I think I was more excited than Tara because I knew it was going to be a long evening and night until then. It measured just shy of 21 inches and ended up being the big fish of the trip. Needless to say we were all pumped after that. It’s amazing how one big fish can completely change the mood. We still had a mile left to float and someone flipped the switch to the on position as it was nonstop fish catching action to the take out. I caught 3 fish on 3 consecutive casts it was that good. We fished hard all the way to Ennis and the end of our float. The last mile really brought our numbers up for the day and gave us the true Madison River experience. After the long day we hit the sack for our last night in Twin Bridges.
The next morning we woke up early and drove back to Ennis for breakfast. After that we went down the Madison River to the Valley Gardens section in hopes for some more nocturnal stonefly action. The river is wide here and braids out into several channels. It looks intimidating to cross the wide river but it isn’t too deep.
We started across the big river when Tara started to question me if we really needed to cross. “Hold on and follow me, there’s a good channel over there” I told her as we continued pushing through the current. We made it across and found ourselves in the middle of a trico mayfly hatch as there were thousands of them flying by. They are tiny mayflies and the fish were eating them and ignoring our big flies. We only fished for an hour as all we were seeing were small fish.
Of course Tara had to give me an “I told you so” as we trudged back across the river. “We should have never crossed and saved some time” she said in which I reluctantly agreed with. It was getting hot anyway so we decided to head over to the Gallatin River in the Big Sky area.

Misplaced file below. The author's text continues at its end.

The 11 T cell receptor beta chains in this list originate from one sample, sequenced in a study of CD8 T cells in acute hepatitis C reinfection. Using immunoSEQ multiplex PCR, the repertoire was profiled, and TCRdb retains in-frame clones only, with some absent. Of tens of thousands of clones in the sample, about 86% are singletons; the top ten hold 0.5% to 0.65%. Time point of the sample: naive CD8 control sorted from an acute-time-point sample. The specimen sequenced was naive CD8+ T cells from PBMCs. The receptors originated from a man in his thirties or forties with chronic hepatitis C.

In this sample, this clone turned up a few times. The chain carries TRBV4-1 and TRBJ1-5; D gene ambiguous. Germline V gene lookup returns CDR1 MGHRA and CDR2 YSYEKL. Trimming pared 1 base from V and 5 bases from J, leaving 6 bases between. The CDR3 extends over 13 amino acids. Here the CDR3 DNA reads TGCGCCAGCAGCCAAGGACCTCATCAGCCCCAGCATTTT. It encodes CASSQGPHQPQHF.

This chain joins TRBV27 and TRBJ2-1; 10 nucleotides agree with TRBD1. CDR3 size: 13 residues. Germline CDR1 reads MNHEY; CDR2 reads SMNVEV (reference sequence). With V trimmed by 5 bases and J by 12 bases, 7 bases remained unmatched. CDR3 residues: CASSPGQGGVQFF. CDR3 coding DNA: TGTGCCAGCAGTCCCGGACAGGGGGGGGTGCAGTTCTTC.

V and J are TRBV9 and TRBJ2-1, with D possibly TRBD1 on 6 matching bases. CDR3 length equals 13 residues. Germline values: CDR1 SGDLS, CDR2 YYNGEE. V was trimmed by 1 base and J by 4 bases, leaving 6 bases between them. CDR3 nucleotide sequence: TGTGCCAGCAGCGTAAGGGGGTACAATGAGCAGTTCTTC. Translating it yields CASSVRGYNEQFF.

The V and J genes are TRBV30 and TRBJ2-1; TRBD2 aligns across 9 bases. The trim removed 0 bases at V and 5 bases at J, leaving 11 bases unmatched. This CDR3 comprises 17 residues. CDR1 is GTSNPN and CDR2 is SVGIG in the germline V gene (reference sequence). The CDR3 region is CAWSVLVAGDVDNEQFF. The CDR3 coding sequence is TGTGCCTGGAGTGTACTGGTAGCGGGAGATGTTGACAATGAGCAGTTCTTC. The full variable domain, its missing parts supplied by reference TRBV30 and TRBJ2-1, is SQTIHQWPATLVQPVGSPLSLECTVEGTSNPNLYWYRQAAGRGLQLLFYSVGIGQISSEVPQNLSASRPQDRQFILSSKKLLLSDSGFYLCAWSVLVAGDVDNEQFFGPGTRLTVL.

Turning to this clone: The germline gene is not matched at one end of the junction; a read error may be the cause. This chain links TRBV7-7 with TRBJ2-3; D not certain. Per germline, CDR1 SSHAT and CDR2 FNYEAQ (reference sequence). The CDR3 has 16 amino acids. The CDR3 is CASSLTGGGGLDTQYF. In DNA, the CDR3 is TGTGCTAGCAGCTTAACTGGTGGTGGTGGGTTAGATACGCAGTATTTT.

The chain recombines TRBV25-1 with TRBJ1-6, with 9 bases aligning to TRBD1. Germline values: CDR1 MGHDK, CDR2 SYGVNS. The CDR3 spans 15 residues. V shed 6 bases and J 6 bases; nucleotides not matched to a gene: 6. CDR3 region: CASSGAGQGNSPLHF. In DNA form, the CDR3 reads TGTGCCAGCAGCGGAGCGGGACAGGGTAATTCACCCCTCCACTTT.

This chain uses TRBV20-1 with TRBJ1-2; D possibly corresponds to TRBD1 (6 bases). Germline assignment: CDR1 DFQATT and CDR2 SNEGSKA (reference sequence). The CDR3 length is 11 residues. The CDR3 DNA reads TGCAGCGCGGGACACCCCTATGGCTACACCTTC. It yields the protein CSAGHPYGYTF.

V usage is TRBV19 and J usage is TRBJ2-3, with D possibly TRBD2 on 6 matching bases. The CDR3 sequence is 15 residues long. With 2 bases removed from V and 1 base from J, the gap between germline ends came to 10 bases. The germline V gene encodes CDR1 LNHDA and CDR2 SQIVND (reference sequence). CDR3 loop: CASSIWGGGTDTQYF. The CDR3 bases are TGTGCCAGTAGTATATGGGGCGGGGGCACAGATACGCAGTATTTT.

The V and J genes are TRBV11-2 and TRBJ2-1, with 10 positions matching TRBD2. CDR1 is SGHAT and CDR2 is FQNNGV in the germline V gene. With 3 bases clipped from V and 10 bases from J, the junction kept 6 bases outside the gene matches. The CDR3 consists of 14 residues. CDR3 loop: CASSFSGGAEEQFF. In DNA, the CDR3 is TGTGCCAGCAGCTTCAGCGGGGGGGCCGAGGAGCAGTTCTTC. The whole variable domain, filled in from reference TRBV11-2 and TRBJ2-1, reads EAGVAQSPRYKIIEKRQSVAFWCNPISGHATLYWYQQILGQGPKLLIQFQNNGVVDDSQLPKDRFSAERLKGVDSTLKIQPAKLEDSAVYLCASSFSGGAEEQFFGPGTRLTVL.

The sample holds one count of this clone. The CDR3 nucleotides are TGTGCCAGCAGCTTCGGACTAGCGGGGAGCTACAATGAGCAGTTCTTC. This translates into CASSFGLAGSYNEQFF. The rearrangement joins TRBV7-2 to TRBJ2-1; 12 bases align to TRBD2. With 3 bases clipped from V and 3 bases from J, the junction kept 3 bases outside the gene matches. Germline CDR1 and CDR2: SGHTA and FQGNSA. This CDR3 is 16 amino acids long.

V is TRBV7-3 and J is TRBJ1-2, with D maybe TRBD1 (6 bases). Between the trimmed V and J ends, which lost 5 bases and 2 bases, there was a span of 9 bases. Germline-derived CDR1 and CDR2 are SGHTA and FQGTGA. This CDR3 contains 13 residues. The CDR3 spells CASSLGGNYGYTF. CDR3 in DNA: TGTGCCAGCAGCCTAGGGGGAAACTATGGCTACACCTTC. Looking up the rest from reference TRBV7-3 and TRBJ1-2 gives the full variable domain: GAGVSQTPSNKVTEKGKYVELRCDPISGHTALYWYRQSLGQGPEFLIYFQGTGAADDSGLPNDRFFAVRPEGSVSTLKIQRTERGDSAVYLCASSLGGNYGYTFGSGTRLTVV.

When we arrived and finally found a stretch nobody was fishing I parked the rental vehicle and we walked to the river. It was ice cold so we decided to wear our waders in which we hadn’t had to until then. I noticed everyone else was wearing waders on the Gallatin and after sticking a toe in I knew why.
The spruce moths were starting to flutter around so that’s what we tied on to imitate them. Long story short, we fished a couple sections on the Gallatin and caught a couple rainbow trout before venturing back towards Bozeman for our last night. We ran up Portal Creek 3 miles into the mountains and caught a handful of westslope cutthroats along the way for the last fish of the trip.
The next day started out too early with a 6:00 am flight only to arrive in Chicago for an almost 7 hour layover. Needless to say Tara and I walked and saw most of the Chicago O’Hare airport. That was definitely enough people watching and being around the fast paced city life for me. I also noticed that people are rude nowadays and it seems to be getting worse. That’s all I have to say about that. I was more than ecstatic to touch down and put my feet in Almost Heaven and be back home again.